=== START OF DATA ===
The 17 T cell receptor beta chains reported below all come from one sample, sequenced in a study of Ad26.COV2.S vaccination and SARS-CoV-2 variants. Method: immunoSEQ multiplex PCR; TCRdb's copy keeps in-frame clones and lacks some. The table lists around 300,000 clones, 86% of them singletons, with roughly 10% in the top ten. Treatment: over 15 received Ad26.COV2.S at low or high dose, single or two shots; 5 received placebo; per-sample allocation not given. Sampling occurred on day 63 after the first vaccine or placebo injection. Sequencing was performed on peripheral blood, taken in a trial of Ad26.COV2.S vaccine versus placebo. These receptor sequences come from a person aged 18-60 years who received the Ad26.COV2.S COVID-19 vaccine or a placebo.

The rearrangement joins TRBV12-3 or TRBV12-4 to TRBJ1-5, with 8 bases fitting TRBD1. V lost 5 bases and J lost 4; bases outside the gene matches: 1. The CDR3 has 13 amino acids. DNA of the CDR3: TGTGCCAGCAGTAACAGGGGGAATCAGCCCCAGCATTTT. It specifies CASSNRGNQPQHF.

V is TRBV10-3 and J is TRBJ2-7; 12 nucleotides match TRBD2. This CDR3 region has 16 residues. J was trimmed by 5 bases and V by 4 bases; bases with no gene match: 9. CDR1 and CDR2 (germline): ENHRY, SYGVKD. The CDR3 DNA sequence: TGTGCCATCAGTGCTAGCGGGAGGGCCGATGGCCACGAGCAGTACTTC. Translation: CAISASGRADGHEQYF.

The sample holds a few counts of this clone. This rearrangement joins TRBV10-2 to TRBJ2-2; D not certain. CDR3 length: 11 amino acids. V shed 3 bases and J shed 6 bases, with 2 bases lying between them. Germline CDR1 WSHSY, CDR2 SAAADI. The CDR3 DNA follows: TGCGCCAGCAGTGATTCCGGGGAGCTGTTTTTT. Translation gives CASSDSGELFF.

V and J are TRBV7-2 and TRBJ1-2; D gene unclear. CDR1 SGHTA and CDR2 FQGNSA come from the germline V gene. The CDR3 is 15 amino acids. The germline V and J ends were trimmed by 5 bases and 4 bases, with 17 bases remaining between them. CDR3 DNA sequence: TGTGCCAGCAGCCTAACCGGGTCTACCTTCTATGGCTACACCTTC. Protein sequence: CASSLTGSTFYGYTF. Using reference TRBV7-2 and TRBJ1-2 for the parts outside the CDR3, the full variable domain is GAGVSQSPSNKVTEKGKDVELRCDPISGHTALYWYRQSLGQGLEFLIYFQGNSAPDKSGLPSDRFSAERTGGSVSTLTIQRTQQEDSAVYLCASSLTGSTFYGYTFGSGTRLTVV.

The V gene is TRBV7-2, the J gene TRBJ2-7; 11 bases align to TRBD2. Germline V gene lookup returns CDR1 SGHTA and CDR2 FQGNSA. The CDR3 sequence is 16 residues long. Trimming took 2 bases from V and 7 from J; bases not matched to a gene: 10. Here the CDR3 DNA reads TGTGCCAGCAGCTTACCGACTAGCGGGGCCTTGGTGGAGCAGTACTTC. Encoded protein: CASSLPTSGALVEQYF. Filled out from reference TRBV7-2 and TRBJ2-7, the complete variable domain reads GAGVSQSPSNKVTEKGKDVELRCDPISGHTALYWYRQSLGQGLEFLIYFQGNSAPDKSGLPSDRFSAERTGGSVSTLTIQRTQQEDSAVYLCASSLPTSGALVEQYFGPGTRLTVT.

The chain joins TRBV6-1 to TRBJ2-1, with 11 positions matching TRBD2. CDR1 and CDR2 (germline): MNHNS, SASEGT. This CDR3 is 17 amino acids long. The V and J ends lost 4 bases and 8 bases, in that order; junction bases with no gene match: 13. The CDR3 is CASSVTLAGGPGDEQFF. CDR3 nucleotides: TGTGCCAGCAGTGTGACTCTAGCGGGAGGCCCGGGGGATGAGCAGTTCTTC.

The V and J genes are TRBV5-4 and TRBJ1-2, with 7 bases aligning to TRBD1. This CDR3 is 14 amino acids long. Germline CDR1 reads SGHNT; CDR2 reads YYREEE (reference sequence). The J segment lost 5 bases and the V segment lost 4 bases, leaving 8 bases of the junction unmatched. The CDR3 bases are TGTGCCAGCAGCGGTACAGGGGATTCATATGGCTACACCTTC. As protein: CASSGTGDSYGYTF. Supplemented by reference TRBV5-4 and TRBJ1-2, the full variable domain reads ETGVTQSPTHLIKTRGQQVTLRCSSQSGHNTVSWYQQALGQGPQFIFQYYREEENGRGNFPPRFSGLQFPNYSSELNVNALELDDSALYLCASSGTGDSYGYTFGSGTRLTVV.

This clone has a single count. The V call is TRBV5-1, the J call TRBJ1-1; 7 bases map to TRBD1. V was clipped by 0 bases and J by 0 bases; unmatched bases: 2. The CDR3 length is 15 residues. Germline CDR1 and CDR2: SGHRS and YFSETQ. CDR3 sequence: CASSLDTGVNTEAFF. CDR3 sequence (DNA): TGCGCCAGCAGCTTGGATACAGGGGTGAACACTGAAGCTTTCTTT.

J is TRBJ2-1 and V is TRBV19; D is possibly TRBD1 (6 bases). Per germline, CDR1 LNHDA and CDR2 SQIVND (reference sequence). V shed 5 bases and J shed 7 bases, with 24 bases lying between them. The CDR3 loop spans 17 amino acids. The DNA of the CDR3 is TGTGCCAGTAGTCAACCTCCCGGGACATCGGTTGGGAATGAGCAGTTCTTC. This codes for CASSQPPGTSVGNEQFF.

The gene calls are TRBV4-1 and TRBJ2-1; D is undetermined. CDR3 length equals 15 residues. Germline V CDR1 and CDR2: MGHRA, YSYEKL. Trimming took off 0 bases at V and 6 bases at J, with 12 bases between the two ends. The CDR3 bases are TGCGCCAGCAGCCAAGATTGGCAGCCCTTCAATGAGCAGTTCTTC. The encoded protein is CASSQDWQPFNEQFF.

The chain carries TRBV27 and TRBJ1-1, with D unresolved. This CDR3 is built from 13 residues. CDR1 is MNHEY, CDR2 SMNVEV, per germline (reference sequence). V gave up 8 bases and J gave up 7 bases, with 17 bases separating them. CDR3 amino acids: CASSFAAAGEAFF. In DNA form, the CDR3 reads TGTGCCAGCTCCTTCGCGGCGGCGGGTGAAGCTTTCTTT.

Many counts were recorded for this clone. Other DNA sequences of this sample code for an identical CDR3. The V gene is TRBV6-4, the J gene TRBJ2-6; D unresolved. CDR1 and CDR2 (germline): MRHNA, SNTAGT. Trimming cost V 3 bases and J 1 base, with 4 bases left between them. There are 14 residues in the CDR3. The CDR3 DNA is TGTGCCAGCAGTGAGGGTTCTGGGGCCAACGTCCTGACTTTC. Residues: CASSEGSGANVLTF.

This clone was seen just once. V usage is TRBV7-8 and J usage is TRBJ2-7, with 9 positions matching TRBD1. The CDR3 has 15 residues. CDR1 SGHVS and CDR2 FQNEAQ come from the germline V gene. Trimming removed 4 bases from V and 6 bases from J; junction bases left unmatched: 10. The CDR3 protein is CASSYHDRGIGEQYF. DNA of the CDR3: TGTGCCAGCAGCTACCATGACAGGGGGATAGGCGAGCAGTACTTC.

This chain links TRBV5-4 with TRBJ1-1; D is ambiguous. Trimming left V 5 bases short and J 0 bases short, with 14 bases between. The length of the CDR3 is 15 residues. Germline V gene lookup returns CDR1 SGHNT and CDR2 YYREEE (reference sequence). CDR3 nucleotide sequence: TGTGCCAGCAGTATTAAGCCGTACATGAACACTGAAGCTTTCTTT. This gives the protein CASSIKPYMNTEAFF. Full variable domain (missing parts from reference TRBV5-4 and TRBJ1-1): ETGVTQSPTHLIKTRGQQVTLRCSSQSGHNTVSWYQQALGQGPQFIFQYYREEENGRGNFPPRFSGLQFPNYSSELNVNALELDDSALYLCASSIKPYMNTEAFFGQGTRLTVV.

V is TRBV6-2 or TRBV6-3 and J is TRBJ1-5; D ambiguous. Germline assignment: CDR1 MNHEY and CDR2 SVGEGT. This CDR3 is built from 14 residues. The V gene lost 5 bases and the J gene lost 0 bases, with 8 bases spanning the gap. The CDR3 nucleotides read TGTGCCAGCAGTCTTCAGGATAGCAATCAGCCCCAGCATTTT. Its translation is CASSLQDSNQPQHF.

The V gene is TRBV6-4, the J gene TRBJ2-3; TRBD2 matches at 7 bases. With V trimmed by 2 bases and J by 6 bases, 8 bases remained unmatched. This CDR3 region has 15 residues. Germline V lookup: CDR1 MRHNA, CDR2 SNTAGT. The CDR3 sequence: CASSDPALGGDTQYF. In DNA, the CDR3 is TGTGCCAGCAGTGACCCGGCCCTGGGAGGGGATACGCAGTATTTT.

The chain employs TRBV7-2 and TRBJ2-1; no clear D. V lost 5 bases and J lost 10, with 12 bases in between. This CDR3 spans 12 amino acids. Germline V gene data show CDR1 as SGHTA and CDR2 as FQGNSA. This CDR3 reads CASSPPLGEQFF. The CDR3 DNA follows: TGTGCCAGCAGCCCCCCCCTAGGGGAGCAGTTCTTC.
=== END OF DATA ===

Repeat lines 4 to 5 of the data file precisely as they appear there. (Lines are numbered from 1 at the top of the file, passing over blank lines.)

The sample holds a few counts of this clone. This rearrangement joins TRBV10-2 to TRBJ2-2; D not certain. CDR3 length: 11 amino acids. V shed 3 bases and J shed 6 bases, with 2 bases lying between them. Germline CDR1 WSHSY, CDR2 SAAADI. The CDR3 DNA follows: TGCGCCAGCAGTGATTCCGGGGAGCTGTTTTTT. Translation gives CASSDSGELFF.

V and J are TRBV7-2 and TRBJ1-2; D gene unclear. CDR1 SGHTA and CDR2 FQGNSA come from the germline V gene. The CDR3 is 15 amino acids. The germline V and J ends were trimmed by 5 bases and 4 bases, with 17 bases remaining between them. CDR3 DNA sequence: TGTGCCAGCAGCCTAACCGGGTCTACCTTCTATGGCTACACCTTC. Protein sequence: CASSLTGSTFYGYTF. Using reference TRBV7-2 and TRBJ1-2 for the parts outside the CDR3, the full variable domain is GAGVSQSPSNKVTEKGKDVELRCDPISGHTALYWYRQSLGQGLEFLIYFQGNSAPDKSGLPSDRFSAERTGGSVSTLTIQRTQQEDSAVYLCASSLTGSTFYGYTFGSGTRLTVV.